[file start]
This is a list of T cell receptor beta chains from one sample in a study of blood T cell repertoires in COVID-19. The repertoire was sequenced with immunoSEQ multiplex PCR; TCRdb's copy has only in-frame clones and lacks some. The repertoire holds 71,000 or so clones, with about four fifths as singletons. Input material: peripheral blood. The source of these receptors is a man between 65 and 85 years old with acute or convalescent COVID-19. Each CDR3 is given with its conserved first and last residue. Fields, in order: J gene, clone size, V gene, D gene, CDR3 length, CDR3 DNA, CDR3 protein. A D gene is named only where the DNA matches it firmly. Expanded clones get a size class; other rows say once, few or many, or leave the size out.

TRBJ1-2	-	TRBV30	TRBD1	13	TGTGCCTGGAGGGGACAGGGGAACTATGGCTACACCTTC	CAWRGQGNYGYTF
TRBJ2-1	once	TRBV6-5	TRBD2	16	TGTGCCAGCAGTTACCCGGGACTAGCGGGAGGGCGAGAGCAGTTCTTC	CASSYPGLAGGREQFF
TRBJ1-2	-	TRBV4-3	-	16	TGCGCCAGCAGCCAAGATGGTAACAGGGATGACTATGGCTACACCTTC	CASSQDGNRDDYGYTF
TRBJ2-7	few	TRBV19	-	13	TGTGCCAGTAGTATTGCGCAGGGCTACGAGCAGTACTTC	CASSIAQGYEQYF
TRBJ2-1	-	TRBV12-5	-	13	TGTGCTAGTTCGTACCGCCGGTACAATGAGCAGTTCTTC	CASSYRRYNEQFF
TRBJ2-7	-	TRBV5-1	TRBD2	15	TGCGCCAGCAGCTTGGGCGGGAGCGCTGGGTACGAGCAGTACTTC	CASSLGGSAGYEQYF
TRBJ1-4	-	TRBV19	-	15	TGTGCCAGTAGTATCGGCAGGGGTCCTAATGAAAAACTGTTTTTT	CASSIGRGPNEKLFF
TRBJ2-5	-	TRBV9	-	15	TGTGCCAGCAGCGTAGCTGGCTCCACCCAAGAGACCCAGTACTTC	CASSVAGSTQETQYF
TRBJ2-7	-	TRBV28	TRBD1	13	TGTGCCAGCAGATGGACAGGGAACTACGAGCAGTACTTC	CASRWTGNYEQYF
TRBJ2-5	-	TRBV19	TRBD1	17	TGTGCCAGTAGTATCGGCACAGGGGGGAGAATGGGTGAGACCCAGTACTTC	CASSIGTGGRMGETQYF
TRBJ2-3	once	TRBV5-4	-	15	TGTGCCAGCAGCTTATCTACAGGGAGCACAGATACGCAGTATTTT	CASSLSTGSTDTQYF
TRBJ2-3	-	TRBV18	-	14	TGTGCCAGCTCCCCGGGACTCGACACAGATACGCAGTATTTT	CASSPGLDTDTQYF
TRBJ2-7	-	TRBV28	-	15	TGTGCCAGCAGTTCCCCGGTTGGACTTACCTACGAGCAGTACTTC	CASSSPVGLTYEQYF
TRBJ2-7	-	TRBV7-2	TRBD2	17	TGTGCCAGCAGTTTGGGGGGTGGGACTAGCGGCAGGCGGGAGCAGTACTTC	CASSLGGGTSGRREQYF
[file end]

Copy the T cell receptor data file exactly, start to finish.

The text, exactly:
This is a list of T cell receptor beta chains from one sample in a study of blood T cell repertoires in COVID-19. The repertoire was sequenced with immunoSEQ multiplex PCR; TCRdb's copy has only in-frame clones and lacks some. The repertoire holds 71,000 or so clones, with about four fifths as singletons. Input material: peripheral blood. The source of these receptors is a man between 65 and 85 years old with acute or convalescent COVID-19. Each CDR3 is given with its conserved first and last residue. Fields, in order: J gene, clone size, V gene, D gene, CDR3 length, CDR3 DNA, CDR3 protein. A D gene is named only where the DNA matches it firmly. Expanded clones get a size class; other rows say once, few or many, or leave the size out.

TRBJ1-2	-	TRBV30	TRBD1	13	TGTGCCTGGAGGGGACAGGGGAACTATGGCTACACCTTC	CAWRGQGNYGYTF
TRBJ2-1	once	TRBV6-5	TRBD2	16	TGTGCCAGCAGTTACCCGGGACTAGCGGGAGGGCGAGAGCAGTTCTTC	CASSYPGLAGGREQFF
TRBJ1-2	-	TRBV4-3	-	16	TGCGCCAGCAGCCAAGATGGTAACAGGGATGACTATGGCTACACCTTC	CASSQDGNRDDYGYTF
TRBJ2-7	few	TRBV19	-	13	TGTGCCAGTAGTATTGCGCAGGGCTACGAGCAGTACTTC	CASSIAQGYEQYF
TRBJ2-1	-	TRBV12-5	-	13	TGTGCTAGTTCGTACCGCCGGTACAATGAGCAGTTCTTC	CASSYRRYNEQFF
TRBJ2-7	-	TRBV5-1	TRBD2	15	TGCGCCAGCAGCTTGGGCGGGAGCGCTGGGTACGAGCAGTACTTC	CASSLGGSAGYEQYF
TRBJ1-4	-	TRBV19	-	15	TGTGCCAGTAGTATCGGCAGGGGTCCTAATGAAAAACTGTTTTTT	CASSIGRGPNEKLFF
TRBJ2-5	-	TRBV9	-	15	TGTGCCAGCAGCGTAGCTGGCTCCACCCAAGAGACCCAGTACTTC	CASSVAGSTQETQYF
TRBJ2-7	-	TRBV28	TRBD1	13	TGTGCCAGCAGATGGACAGGGAACTACGAGCAGTACTTC	CASRWTGNYEQYF
TRBJ2-5	-	TRBV19	TRBD1	17	TGTGCCAGTAGTATCGGCACAGGGGGGAGAATGGGTGAGACCCAGTACTTC	CASSIGTGGRMGETQYF
TRBJ2-3	once	TRBV5-4	-	15	TGTGCCAGCAGCTTATCTACAGGGAGCACAGATACGCAGTATTTT	CASSLSTGSTDTQYF
TRBJ2-3	-	TRBV18	-	14	TGTGCCAGCTCCCCGGGACTCGACACAGATACGCAGTATTTT	CASSPGLDTDTQYF
TRBJ2-7	-	TRBV28	-	15	TGTGCCAGCAGTTCCCCGGTTGGACTTACCTACGAGCAGTACTTC	CASSSPVGLTYEQYF
TRBJ2-7	-	TRBV7-2	TRBD2	17	TGTGCCAGCAGTTTGGGGGGTGGGACTAGCGGCAGGCGGGAGCAGTACTTC	CASSLGGGTSGRREQYF